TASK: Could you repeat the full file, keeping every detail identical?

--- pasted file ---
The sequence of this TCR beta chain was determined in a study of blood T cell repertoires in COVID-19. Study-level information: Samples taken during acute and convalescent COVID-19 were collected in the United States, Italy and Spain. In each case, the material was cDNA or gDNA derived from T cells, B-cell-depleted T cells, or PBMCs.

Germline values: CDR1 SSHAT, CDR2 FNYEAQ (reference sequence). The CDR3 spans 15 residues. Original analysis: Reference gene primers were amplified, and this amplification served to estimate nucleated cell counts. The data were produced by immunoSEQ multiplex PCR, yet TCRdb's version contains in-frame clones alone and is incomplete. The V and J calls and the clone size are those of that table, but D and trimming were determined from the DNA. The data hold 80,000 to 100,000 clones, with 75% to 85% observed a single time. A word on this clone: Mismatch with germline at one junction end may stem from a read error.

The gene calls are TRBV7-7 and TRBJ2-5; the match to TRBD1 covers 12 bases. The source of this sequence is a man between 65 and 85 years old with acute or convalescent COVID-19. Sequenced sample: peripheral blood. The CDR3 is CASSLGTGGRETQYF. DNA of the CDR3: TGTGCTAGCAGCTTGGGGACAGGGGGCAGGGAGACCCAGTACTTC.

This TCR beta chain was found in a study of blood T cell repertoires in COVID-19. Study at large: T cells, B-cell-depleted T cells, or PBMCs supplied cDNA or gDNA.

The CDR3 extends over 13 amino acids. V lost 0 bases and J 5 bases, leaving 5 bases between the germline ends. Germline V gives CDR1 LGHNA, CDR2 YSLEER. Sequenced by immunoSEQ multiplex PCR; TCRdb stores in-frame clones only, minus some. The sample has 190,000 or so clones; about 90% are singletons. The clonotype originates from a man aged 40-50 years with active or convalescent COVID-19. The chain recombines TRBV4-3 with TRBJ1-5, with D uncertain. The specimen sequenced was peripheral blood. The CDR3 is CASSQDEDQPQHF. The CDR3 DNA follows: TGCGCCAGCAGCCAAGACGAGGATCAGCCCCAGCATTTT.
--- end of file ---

The sequence of this TCR beta chain was determined in a study of blood T cell repertoires in COVID-19. Study-level information: Samples taken during acute and convalescent COVID-19 were collected in the United States, Italy and Spain. In each case, the material was cDNA or gDNA derived from T cells, B-cell-depleted T cells, or PBMCs.

Germline values: CDR1 SSHAT, CDR2 FNYEAQ (reference sequence). The CDR3 spans 15 residues. Original analysis: Reference gene primers were amplified, and this amplification served to estimate nucleated cell counts. The data were produced by immunoSEQ multiplex PCR, yet TCRdb's version contains in-frame clones alone and is incomplete. The V and J calls and the clone size are those of that table, but D and trimming were determined from the DNA. The data hold 80,000 to 100,000 clones, with 75% to 85% observed a single time. A word on this clone: Mismatch with germline at one junction end may stem from a read error.

The gene calls are TRBV7-7 and TRBJ2-5; the match to TRBD1 covers 12 bases. The source of this sequence is a man between 65 and 85 years old with acute or convalescent COVID-19. Sequenced sample: peripheral blood. The CDR3 is CASSLGTGGRETQYF. DNA of the CDR3: TGTGCTAGCAGCTTGGGGACAGGGGGCAGGGAGACCCAGTACTTC.

This TCR beta chain was found in a study of blood T cell repertoires in COVID-19. Study at large: T cells, B-cell-depleted T cells, or PBMCs supplied cDNA or gDNA.

The CDR3 extends over 13 amino acids. V lost 0 bases and J 5 bases, leaving 5 bases between the germline ends. Germline V gives CDR1 LGHNA, CDR2 YSLEER. Sequenced by immunoSEQ multiplex PCR; TCRdb stores in-frame clones only, minus some. The sample has 190,000 or so clones; about 90% are singletons. The clonotype originates from a man aged 40-50 years with active or convalescent COVID-19. The chain recombines TRBV4-3 with TRBJ1-5, with D uncertain. The specimen sequenced was peripheral blood. The CDR3 is CASSQDEDQPQHF. The CDR3 DNA follows: TGCGCCAGCAGCCAAGACGAGGATCAGCCCCAGCATTTT.